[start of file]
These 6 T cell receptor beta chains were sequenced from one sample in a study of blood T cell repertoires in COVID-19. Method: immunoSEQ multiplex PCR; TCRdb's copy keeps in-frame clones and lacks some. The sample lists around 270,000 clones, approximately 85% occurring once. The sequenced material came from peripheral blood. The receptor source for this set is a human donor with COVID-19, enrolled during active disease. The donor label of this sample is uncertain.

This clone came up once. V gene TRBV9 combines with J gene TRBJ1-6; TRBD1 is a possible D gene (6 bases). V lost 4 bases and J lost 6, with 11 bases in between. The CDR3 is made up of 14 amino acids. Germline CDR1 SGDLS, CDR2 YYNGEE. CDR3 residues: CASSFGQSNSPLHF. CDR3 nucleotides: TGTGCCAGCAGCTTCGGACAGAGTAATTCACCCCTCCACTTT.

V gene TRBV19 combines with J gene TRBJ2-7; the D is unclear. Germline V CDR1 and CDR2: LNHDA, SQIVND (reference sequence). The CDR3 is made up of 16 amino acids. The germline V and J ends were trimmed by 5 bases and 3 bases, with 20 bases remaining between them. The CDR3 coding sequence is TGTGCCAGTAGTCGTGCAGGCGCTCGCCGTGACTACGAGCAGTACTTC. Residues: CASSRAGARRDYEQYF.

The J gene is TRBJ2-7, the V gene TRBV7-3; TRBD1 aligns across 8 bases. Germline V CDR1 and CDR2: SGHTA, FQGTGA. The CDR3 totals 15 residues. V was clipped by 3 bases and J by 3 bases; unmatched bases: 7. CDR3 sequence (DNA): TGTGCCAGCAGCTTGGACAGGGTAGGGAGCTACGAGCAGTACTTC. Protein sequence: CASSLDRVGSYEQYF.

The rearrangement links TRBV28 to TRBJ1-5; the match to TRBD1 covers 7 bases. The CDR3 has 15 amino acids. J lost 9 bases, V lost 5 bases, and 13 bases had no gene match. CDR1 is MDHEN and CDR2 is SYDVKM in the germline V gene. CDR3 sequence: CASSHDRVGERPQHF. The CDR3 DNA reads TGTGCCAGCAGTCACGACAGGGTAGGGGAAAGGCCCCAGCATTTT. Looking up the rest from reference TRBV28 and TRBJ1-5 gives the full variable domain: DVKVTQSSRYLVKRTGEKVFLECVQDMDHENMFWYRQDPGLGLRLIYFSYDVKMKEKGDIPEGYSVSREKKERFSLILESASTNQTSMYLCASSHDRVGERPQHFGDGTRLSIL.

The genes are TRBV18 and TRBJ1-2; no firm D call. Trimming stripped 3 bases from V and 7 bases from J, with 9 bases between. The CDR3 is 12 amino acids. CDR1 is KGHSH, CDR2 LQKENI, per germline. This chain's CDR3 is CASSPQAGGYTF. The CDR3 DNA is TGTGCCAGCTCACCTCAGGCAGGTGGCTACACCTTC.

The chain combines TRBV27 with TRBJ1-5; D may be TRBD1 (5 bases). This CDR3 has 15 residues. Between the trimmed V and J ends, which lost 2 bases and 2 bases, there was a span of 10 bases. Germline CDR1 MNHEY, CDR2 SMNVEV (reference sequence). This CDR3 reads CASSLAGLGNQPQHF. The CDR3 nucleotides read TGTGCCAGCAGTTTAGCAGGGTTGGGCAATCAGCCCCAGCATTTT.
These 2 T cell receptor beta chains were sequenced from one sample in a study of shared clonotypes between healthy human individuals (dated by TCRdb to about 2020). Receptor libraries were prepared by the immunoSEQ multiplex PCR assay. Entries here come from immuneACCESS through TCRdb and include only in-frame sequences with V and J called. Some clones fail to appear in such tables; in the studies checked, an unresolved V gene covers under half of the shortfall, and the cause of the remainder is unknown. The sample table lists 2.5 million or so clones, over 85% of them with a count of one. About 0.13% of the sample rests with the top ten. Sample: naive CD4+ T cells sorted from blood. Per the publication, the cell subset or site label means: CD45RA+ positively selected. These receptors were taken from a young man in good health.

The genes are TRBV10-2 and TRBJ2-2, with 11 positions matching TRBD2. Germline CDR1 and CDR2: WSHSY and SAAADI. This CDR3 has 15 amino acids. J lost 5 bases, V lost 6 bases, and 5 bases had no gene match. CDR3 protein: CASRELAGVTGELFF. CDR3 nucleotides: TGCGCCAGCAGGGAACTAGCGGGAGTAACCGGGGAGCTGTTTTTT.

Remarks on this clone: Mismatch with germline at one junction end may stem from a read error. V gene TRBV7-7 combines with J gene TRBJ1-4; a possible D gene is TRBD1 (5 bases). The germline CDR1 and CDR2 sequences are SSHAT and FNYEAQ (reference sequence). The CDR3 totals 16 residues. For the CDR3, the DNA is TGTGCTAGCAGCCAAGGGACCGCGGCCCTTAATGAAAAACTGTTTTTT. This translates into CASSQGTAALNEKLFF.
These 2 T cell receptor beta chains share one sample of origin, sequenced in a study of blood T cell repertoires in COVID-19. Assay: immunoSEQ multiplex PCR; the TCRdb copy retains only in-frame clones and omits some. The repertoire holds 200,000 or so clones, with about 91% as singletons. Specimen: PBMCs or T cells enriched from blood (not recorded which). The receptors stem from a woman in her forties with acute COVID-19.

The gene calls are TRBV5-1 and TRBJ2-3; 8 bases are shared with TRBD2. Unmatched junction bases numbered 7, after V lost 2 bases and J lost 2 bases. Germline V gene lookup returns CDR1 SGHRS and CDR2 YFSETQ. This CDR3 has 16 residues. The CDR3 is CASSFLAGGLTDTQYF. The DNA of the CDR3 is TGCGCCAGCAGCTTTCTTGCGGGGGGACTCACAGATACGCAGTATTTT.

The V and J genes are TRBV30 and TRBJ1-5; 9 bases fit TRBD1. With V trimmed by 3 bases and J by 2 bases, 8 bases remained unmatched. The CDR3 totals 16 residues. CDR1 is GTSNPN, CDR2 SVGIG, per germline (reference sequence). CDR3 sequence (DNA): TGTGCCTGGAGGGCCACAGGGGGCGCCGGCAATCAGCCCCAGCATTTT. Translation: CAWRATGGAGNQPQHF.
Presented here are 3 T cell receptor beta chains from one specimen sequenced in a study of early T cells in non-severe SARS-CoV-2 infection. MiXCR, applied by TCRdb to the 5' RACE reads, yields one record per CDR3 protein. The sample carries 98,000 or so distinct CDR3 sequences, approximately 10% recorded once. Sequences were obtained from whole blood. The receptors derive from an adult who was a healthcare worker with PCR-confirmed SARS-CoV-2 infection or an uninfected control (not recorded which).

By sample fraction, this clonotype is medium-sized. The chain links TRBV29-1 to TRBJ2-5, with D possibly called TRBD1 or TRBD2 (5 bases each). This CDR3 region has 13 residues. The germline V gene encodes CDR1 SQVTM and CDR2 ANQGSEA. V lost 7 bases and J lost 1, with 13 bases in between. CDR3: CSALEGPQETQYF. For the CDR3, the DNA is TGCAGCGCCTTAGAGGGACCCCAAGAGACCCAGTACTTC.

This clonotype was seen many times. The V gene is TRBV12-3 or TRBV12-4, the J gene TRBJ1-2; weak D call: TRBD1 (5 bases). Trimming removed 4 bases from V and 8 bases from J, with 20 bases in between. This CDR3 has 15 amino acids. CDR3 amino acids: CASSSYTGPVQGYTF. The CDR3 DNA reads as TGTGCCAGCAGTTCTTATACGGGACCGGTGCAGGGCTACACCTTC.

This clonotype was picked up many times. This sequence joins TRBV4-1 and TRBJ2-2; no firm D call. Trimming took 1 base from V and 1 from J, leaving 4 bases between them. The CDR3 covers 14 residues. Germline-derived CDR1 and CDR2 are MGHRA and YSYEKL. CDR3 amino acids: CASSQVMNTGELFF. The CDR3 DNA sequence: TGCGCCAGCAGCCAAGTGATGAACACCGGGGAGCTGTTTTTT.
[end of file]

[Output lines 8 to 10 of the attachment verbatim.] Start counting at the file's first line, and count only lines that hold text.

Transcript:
These 2 T cell receptor beta chains were sequenced from one sample in a study of shared clonotypes between healthy human individuals (dated by TCRdb to about 2020). Receptor libraries were prepared by the immunoSEQ multiplex PCR assay. Entries here come from immuneACCESS through TCRdb and include only in-frame sequences with V and J called. Some clones fail to appear in such tables; in the studies checked, an unresolved V gene covers under half of the shortfall, and the cause of the remainder is unknown. The sample table lists 2.5 million or so clones, over 85% of them with a count of one. About 0.13% of the sample rests with the top ten. Sample: naive CD4+ T cells sorted from blood. Per the publication, the cell subset or site label means: CD45RA+ positively selected. These receptors were taken from a young man in good health.

The genes are TRBV10-2 and TRBJ2-2, with 11 positions matching TRBD2. Germline CDR1 and CDR2: WSHSY and SAAADI. This CDR3 has 15 amino acids. J lost 5 bases, V lost 6 bases, and 5 bases had no gene match. CDR3 protein: CASRELAGVTGELFF. CDR3 nucleotides: TGCGCCAGCAGGGAACTAGCGGGAGTAACCGGGGAGCTGTTTTTT.

Remarks on this clone: Mismatch with germline at one junction end may stem from a read error. V gene TRBV7-7 combines with J gene TRBJ1-4; a possible D gene is TRBD1 (5 bases). The germline CDR1 and CDR2 sequences are SSHAT and FNYEAQ (reference sequence). The CDR3 totals 16 residues. For the CDR3, the DNA is TGTGCTAGCAGCCAAGGGACCGCGGCCCTTAATGAAAAACTGTTTTTT. This translates into CASSQGTAALNEKLFF.